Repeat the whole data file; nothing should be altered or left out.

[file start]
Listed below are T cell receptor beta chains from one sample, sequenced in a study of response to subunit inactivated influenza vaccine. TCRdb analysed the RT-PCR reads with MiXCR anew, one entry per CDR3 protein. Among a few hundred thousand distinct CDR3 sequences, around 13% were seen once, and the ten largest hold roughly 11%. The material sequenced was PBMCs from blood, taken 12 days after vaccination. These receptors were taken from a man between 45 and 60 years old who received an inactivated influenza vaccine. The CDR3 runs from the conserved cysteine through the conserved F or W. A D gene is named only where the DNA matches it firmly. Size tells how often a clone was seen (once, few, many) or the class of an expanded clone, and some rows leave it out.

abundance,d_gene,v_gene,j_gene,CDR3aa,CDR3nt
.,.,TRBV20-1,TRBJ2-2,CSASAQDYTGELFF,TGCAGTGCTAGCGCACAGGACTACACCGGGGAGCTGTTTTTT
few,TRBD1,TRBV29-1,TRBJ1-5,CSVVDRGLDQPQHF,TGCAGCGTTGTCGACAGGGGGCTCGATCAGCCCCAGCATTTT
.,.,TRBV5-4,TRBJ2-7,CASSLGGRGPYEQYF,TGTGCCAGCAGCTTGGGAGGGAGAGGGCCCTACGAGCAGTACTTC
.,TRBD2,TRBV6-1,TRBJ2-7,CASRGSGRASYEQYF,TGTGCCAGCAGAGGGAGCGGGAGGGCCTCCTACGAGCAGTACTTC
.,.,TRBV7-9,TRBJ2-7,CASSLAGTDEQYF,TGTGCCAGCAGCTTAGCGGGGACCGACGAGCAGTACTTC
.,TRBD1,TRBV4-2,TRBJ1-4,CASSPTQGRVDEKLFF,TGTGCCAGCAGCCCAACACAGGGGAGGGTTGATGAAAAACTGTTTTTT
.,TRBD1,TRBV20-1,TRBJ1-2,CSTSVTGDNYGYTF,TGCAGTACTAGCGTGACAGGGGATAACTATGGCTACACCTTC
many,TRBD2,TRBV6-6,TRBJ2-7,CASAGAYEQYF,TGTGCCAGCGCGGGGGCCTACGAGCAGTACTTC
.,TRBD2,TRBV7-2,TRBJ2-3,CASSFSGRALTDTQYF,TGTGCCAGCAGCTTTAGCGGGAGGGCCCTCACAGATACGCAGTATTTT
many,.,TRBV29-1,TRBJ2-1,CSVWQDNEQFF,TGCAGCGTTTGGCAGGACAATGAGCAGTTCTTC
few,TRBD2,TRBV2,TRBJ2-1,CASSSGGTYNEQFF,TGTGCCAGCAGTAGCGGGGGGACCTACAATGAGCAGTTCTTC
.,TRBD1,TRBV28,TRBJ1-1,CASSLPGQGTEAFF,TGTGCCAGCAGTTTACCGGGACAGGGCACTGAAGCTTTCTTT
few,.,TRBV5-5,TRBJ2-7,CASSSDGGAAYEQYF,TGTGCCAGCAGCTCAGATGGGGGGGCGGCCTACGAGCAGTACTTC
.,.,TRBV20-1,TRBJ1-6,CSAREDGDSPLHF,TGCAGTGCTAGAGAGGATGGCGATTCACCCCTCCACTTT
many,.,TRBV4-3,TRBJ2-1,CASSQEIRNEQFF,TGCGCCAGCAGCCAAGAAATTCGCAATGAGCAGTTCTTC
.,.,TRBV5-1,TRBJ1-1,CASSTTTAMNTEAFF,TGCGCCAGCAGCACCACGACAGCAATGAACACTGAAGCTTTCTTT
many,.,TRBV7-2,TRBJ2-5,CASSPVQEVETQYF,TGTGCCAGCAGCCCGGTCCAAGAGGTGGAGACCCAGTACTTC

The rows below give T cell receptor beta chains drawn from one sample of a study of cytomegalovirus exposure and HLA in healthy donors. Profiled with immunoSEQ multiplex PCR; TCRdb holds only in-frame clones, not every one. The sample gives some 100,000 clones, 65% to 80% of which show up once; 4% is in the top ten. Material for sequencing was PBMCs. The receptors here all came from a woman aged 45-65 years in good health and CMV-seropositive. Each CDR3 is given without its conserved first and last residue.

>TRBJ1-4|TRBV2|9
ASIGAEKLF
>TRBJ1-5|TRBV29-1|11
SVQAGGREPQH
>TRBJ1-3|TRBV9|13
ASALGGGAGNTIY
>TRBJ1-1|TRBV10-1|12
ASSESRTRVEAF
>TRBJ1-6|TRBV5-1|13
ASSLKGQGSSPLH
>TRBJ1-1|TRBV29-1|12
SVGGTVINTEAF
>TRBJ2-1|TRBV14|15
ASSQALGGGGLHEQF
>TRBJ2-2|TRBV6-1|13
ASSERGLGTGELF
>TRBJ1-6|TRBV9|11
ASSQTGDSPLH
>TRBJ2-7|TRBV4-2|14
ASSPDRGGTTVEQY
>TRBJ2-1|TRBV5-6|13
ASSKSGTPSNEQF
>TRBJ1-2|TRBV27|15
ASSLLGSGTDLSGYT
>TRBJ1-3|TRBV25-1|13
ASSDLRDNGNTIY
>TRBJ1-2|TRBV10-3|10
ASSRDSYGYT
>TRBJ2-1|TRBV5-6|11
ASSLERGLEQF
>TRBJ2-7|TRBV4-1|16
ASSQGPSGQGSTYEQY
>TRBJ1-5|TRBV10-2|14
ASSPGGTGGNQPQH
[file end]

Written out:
Listed below are T cell receptor beta chains from one sample, sequenced in a study of response to subunit inactivated influenza vaccine. TCRdb analysed the RT-PCR reads with MiXCR anew, one entry per CDR3 protein. Among a few hundred thousand distinct CDR3 sequences, around 13% were seen once, and the ten largest hold roughly 11%. The material sequenced was PBMCs from blood, taken 12 days after vaccination. These receptors were taken from a man between 45 and 60 years old who received an inactivated influenza vaccine. The CDR3 runs from the conserved cysteine through the conserved F or W. A D gene is named only where the DNA matches it firmly. Size tells how often a clone was seen (once, few, many) or the class of an expanded clone, and some rows leave it out.

abundance,d_gene,v_gene,j_gene,CDR3aa,CDR3nt
.,.,TRBV20-1,TRBJ2-2,CSASAQDYTGELFF,TGCAGTGCTAGCGCACAGGACTACACCGGGGAGCTGTTTTTT
few,TRBD1,TRBV29-1,TRBJ1-5,CSVVDRGLDQPQHF,TGCAGCGTTGTCGACAGGGGGCTCGATCAGCCCCAGCATTTT
.,.,TRBV5-4,TRBJ2-7,CASSLGGRGPYEQYF,TGTGCCAGCAGCTTGGGAGGGAGAGGGCCCTACGAGCAGTACTTC
.,TRBD2,TRBV6-1,TRBJ2-7,CASRGSGRASYEQYF,TGTGCCAGCAGAGGGAGCGGGAGGGCCTCCTACGAGCAGTACTTC
.,.,TRBV7-9,TRBJ2-7,CASSLAGTDEQYF,TGTGCCAGCAGCTTAGCGGGGACCGACGAGCAGTACTTC
.,TRBD1,TRBV4-2,TRBJ1-4,CASSPTQGRVDEKLFF,TGTGCCAGCAGCCCAACACAGGGGAGGGTTGATGAAAAACTGTTTTTT
.,TRBD1,TRBV20-1,TRBJ1-2,CSTSVTGDNYGYTF,TGCAGTACTAGCGTGACAGGGGATAACTATGGCTACACCTTC
many,TRBD2,TRBV6-6,TRBJ2-7,CASAGAYEQYF,TGTGCCAGCGCGGGGGCCTACGAGCAGTACTTC
.,TRBD2,TRBV7-2,TRBJ2-3,CASSFSGRALTDTQYF,TGTGCCAGCAGCTTTAGCGGGAGGGCCCTCACAGATACGCAGTATTTT
many,.,TRBV29-1,TRBJ2-1,CSVWQDNEQFF,TGCAGCGTTTGGCAGGACAATGAGCAGTTCTTC
few,TRBD2,TRBV2,TRBJ2-1,CASSSGGTYNEQFF,TGTGCCAGCAGTAGCGGGGGGACCTACAATGAGCAGTTCTTC
.,TRBD1,TRBV28,TRBJ1-1,CASSLPGQGTEAFF,TGTGCCAGCAGTTTACCGGGACAGGGCACTGAAGCTTTCTTT
few,.,TRBV5-5,TRBJ2-7,CASSSDGGAAYEQYF,TGTGCCAGCAGCTCAGATGGGGGGGCGGCCTACGAGCAGTACTTC
.,.,TRBV20-1,TRBJ1-6,CSAREDGDSPLHF,TGCAGTGCTAGAGAGGATGGCGATTCACCCCTCCACTTT
many,.,TRBV4-3,TRBJ2-1,CASSQEIRNEQFF,TGCGCCAGCAGCCAAGAAATTCGCAATGAGCAGTTCTTC
.,.,TRBV5-1,TRBJ1-1,CASSTTTAMNTEAFF,TGCGCCAGCAGCACCACGACAGCAATGAACACTGAAGCTTTCTTT
many,.,TRBV7-2,TRBJ2-5,CASSPVQEVETQYF,TGTGCCAGCAGCCCGGTCCAAGAGGTGGAGACCCAGTACTTC

The rows below give T cell receptor beta chains drawn from one sample of a study of cytomegalovirus exposure and HLA in healthy donors. Profiled with immunoSEQ multiplex PCR; TCRdb holds only in-frame clones, not every one. The sample gives some 100,000 clones, 65% to 80% of which show up once; 4% is in the top ten. Material for sequencing was PBMCs. The receptors here all came from a woman aged 45-65 years in good health and CMV-seropositive. Each CDR3 is given without its conserved first and last residue.

>TRBJ1-4|TRBV2|9
ASIGAEKLF
>TRBJ1-5|TRBV29-1|11
SVQAGGREPQH
>TRBJ1-3|TRBV9|13
ASALGGGAGNTIY
>TRBJ1-1|TRBV10-1|12
ASSESRTRVEAF
>TRBJ1-6|TRBV5-1|13
ASSLKGQGSSPLH
>TRBJ1-1|TRBV29-1|12
SVGGTVINTEAF
>TRBJ2-1|TRBV14|15
ASSQALGGGGLHEQF
>TRBJ2-2|TRBV6-1|13
ASSERGLGTGELF
>TRBJ1-6|TRBV9|11
ASSQTGDSPLH
>TRBJ2-7|TRBV4-2|14
ASSPDRGGTTVEQY
>TRBJ2-1|TRBV5-6|13
ASSKSGTPSNEQF
>TRBJ1-2|TRBV27|15
ASSLLGSGTDLSGYT
>TRBJ1-3|TRBV25-1|13
ASSDLRDNGNTIY
>TRBJ1-2|TRBV10-3|10
ASSRDSYGYT
>TRBJ2-1|TRBV5-6|11
ASSLERGLEQF
>TRBJ2-7|TRBV4-1|16
ASSQGPSGQGSTYEQY
>TRBJ1-5|TRBV10-2|14
ASSPGGTGGNQPQH